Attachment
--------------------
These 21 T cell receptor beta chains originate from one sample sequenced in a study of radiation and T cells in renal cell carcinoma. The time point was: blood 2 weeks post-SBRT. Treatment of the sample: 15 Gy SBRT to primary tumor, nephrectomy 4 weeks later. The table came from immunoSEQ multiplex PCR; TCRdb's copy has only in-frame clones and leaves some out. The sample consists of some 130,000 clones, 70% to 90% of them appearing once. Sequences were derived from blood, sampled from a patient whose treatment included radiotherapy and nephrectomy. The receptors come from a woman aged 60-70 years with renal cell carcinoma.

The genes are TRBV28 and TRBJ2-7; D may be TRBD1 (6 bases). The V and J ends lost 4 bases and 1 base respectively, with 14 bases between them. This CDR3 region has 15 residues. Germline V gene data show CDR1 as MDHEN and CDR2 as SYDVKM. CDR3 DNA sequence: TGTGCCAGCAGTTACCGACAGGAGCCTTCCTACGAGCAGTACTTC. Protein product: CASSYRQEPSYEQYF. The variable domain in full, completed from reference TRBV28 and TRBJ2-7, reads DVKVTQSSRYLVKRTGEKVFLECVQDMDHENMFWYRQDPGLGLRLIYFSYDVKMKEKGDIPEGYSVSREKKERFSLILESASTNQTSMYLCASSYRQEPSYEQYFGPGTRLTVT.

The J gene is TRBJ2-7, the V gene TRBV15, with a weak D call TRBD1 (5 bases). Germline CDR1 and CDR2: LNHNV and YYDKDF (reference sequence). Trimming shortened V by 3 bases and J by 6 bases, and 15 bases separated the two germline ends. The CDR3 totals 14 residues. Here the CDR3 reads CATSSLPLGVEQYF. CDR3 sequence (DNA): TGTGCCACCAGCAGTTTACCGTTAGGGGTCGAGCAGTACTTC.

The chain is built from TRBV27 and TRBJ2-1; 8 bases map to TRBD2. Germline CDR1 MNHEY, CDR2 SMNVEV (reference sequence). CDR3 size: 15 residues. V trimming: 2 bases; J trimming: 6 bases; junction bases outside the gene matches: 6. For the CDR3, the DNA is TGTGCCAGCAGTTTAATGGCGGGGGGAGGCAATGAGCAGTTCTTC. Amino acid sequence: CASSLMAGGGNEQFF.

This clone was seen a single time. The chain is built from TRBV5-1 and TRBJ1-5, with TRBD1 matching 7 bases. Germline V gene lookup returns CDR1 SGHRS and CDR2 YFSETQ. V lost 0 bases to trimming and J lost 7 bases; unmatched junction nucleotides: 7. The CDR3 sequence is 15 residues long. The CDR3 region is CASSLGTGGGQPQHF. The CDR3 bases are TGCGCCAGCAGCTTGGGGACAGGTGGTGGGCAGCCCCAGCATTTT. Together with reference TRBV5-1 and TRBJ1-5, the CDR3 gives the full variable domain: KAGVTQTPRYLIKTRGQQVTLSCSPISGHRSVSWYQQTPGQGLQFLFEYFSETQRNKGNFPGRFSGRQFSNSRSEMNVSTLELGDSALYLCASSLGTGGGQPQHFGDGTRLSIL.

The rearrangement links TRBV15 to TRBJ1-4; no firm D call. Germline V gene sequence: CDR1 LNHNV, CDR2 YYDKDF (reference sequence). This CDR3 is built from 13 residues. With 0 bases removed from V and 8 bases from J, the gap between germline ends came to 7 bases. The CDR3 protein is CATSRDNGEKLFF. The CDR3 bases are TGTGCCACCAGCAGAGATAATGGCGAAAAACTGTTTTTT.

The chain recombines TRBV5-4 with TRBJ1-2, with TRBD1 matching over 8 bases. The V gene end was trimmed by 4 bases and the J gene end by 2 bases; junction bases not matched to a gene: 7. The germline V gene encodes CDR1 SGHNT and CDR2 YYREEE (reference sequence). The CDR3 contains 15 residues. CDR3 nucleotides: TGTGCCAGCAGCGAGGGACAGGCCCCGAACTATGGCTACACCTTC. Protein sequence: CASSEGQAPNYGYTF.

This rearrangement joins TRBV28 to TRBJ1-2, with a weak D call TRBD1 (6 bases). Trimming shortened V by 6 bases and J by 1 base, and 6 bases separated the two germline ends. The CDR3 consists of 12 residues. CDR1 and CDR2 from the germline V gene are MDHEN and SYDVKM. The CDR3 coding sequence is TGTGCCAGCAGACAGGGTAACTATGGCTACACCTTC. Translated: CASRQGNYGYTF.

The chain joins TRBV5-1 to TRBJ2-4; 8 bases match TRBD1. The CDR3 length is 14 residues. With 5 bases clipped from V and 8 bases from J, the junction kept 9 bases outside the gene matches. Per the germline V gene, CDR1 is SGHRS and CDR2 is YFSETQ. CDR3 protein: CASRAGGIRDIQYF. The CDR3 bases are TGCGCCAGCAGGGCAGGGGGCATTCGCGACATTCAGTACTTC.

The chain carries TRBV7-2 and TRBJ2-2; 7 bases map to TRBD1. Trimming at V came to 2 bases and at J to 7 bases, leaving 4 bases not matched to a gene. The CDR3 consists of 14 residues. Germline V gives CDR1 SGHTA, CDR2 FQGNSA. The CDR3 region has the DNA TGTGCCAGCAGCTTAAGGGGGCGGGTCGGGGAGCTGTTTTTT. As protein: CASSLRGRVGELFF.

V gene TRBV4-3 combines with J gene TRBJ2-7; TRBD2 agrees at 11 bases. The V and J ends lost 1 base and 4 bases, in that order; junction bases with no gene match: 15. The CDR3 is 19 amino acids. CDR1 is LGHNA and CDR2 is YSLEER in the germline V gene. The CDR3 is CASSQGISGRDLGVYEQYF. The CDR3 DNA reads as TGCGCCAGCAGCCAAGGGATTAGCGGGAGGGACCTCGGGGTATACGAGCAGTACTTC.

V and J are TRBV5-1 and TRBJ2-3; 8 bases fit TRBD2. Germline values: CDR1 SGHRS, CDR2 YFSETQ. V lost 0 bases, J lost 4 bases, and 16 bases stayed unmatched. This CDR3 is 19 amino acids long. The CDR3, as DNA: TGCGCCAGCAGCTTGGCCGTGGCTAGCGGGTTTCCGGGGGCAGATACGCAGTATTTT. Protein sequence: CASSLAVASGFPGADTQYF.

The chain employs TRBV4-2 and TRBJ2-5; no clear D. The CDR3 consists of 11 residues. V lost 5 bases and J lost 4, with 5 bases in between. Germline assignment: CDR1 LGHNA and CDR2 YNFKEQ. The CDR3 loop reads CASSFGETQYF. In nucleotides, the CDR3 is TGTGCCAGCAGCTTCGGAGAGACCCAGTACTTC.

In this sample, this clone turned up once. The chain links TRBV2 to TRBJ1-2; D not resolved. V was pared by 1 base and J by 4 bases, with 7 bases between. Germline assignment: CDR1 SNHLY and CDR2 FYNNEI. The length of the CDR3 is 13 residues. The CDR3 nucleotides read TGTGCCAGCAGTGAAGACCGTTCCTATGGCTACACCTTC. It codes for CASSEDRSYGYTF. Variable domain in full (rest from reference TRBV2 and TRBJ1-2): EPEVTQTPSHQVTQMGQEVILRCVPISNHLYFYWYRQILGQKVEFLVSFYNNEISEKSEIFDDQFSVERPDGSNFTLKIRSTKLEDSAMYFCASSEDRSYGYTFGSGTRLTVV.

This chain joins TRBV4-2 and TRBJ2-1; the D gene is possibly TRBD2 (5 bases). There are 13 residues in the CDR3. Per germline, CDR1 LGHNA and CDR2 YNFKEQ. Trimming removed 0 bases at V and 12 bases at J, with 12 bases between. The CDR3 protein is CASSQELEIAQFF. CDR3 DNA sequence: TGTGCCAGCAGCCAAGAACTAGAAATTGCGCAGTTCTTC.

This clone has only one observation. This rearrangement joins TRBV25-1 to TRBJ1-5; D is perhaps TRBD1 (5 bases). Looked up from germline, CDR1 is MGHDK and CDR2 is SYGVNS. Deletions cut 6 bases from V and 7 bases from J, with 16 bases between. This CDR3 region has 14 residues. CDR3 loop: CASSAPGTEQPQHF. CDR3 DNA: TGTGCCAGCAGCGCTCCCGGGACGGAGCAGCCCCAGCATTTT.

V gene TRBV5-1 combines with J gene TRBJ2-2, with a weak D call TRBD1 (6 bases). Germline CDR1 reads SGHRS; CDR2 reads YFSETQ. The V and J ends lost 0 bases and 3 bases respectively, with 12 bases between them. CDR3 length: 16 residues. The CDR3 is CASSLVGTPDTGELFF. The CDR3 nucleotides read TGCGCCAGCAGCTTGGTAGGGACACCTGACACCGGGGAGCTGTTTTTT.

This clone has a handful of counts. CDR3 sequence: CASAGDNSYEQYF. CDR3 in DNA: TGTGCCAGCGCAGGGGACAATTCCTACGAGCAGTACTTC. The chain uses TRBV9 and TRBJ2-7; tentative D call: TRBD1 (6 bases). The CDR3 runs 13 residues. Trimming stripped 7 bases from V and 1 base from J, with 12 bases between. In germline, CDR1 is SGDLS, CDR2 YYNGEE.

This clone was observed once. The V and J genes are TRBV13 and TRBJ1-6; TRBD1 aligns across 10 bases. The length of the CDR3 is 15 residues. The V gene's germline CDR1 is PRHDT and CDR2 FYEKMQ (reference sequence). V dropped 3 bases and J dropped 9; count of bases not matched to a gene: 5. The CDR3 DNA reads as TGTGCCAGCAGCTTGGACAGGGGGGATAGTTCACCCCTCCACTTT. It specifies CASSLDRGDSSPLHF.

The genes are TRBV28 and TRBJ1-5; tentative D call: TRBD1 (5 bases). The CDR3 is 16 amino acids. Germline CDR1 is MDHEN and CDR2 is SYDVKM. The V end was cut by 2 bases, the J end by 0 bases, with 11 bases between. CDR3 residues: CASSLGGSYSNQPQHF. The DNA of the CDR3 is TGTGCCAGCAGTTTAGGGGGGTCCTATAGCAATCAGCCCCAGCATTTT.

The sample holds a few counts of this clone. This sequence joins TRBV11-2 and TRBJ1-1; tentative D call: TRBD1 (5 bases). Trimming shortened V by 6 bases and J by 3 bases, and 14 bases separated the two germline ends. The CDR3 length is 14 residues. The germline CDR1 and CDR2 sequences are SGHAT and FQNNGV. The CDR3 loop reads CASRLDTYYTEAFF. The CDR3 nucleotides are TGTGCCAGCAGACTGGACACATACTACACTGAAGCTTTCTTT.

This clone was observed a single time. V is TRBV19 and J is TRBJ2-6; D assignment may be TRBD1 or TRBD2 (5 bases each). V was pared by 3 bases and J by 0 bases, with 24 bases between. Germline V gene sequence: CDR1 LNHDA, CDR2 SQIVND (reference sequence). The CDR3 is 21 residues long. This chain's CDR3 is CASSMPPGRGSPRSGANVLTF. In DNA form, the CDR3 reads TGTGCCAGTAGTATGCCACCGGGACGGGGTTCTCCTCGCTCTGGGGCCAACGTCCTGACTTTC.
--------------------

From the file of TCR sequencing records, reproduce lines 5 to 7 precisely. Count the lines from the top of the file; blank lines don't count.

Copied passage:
This clone was seen a single time. The chain is built from TRBV5-1 and TRBJ1-5, with TRBD1 matching 7 bases. Germline V gene lookup returns CDR1 SGHRS and CDR2 YFSETQ. V lost 0 bases to trimming and J lost 7 bases; unmatched junction nucleotides: 7. The CDR3 sequence is 15 residues long. The CDR3 region is CASSLGTGGGQPQHF. The CDR3 bases are TGCGCCAGCAGCTTGGGGACAGGTGGTGGGCAGCCCCAGCATTTT. Together with reference TRBV5-1 and TRBJ1-5, the CDR3 gives the full variable domain: KAGVTQTPRYLIKTRGQQVTLSCSPISGHRSVSWYQQTPGQGLQFLFEYFSETQRNKGNFPGRFSGRQFSNSRSEMNVSTLELGDSALYLCASSLGTGGGQPQHFGDGTRLSIL.

The rearrangement links TRBV15 to TRBJ1-4; no firm D call. Germline V gene sequence: CDR1 LNHNV, CDR2 YYDKDF (reference sequence). This CDR3 is built from 13 residues. With 0 bases removed from V and 8 bases from J, the gap between germline ends came to 7 bases. The CDR3 protein is CATSRDNGEKLFF. The CDR3 bases are TGTGCCACCAGCAGAGATAATGGCGAAAAACTGTTTTTT.

The chain recombines TRBV5-4 with TRBJ1-2, with TRBD1 matching over 8 bases. The V gene end was trimmed by 4 bases and the J gene end by 2 bases; junction bases not matched to a gene: 7. The germline V gene encodes CDR1 SGHNT and CDR2 YYREEE (reference sequence). The CDR3 contains 15 residues. CDR3 nucleotides: TGTGCCAGCAGCGAGGGACAGGCCCCGAACTATGGCTACACCTTC. Protein sequence: CASSEGQAPNYGYTF.